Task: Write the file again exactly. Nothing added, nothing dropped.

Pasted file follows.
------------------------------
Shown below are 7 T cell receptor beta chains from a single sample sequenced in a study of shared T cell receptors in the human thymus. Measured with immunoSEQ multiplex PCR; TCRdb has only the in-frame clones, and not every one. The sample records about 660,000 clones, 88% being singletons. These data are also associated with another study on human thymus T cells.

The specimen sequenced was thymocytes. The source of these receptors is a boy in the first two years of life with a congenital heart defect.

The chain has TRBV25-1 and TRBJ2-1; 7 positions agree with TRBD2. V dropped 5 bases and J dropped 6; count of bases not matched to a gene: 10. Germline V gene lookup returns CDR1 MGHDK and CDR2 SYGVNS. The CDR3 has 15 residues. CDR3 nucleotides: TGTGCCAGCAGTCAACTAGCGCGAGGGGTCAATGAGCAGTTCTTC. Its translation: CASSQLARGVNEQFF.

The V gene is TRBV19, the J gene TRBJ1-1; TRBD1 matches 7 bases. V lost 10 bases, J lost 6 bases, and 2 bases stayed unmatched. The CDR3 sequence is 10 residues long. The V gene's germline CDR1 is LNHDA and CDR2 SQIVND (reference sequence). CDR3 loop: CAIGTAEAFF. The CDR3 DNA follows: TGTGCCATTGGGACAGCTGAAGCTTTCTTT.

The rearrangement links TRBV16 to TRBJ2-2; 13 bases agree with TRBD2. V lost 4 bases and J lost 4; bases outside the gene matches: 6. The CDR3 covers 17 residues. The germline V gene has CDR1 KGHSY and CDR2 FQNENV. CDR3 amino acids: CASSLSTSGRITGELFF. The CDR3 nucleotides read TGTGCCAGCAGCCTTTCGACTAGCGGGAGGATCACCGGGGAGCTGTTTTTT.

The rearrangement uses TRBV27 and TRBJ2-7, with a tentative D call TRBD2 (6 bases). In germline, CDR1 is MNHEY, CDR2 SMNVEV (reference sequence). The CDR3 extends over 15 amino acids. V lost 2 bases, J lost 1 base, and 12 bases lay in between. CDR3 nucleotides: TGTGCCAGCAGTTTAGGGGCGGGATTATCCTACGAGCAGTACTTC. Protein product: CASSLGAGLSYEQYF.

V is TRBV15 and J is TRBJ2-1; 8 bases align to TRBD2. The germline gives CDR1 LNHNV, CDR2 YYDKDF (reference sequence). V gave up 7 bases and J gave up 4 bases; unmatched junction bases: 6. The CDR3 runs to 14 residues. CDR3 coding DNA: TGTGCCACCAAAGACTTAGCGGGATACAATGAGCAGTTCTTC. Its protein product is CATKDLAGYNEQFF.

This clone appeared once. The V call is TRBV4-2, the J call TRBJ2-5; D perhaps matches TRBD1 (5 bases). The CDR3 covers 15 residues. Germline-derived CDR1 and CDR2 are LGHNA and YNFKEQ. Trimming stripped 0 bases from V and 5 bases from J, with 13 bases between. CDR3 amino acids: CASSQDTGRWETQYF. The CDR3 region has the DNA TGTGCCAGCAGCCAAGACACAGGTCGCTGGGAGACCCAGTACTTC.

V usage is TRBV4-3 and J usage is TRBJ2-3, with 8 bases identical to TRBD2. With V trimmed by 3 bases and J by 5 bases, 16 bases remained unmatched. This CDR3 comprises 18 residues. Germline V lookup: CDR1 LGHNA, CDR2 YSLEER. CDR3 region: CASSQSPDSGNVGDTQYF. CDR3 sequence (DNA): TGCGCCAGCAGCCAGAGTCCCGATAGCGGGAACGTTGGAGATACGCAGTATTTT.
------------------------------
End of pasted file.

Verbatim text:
Shown below are 7 T cell receptor beta chains from a single sample sequenced in a study of shared T cell receptors in the human thymus. Measured with immunoSEQ multiplex PCR; TCRdb has only the in-frame clones, and not every one. The sample records about 660,000 clones, 88% being singletons. These data are also associated with another study on human thymus T cells.

The specimen sequenced was thymocytes. The source of these receptors is a boy in the first two years of life with a congenital heart defect.

The chain has TRBV25-1 and TRBJ2-1; 7 positions agree with TRBD2. V dropped 5 bases and J dropped 6; count of bases not matched to a gene: 10. Germline V gene lookup returns CDR1 MGHDK and CDR2 SYGVNS. The CDR3 has 15 residues. CDR3 nucleotides: TGTGCCAGCAGTCAACTAGCGCGAGGGGTCAATGAGCAGTTCTTC. Its translation: CASSQLARGVNEQFF.

The V gene is TRBV19, the J gene TRBJ1-1; TRBD1 matches 7 bases. V lost 10 bases, J lost 6 bases, and 2 bases stayed unmatched. The CDR3 sequence is 10 residues long. The V gene's germline CDR1 is LNHDA and CDR2 SQIVND (reference sequence). CDR3 loop: CAIGTAEAFF. The CDR3 DNA follows: TGTGCCATTGGGACAGCTGAAGCTTTCTTT.

The rearrangement links TRBV16 to TRBJ2-2; 13 bases agree with TRBD2. V lost 4 bases and J lost 4; bases outside the gene matches: 6. The CDR3 covers 17 residues. The germline V gene has CDR1 KGHSY and CDR2 FQNENV. CDR3 amino acids: CASSLSTSGRITGELFF. The CDR3 nucleotides read TGTGCCAGCAGCCTTTCGACTAGCGGGAGGATCACCGGGGAGCTGTTTTTT.

The rearrangement uses TRBV27 and TRBJ2-7, with a tentative D call TRBD2 (6 bases). In germline, CDR1 is MNHEY, CDR2 SMNVEV (reference sequence). The CDR3 extends over 15 amino acids. V lost 2 bases, J lost 1 base, and 12 bases lay in between. CDR3 nucleotides: TGTGCCAGCAGTTTAGGGGCGGGATTATCCTACGAGCAGTACTTC. Protein product: CASSLGAGLSYEQYF.

V is TRBV15 and J is TRBJ2-1; 8 bases align to TRBD2. The germline gives CDR1 LNHNV, CDR2 YYDKDF (reference sequence). V gave up 7 bases and J gave up 4 bases; unmatched junction bases: 6. The CDR3 runs to 14 residues. CDR3 coding DNA: TGTGCCACCAAAGACTTAGCGGGATACAATGAGCAGTTCTTC. Its protein product is CATKDLAGYNEQFF.

This clone appeared once. The V call is TRBV4-2, the J call TRBJ2-5; D perhaps matches TRBD1 (5 bases). The CDR3 covers 15 residues. Germline-derived CDR1 and CDR2 are LGHNA and YNFKEQ. Trimming stripped 0 bases from V and 5 bases from J, with 13 bases between. CDR3 amino acids: CASSQDTGRWETQYF. The CDR3 region has the DNA TGTGCCAGCAGCCAAGACACAGGTCGCTGGGAGACCCAGTACTTC.

V usage is TRBV4-3 and J usage is TRBJ2-3, with 8 bases identical to TRBD2. With V trimmed by 3 bases and J by 5 bases, 16 bases remained unmatched. This CDR3 comprises 18 residues. Germline V lookup: CDR1 LGHNA, CDR2 YSLEER. CDR3 region: CASSQSPDSGNVGDTQYF. CDR3 sequence (DNA): TGCGCCAGCAGCCAGAGTCCCGATAGCGGGAACGTTGGAGATACGCAGTATTTT.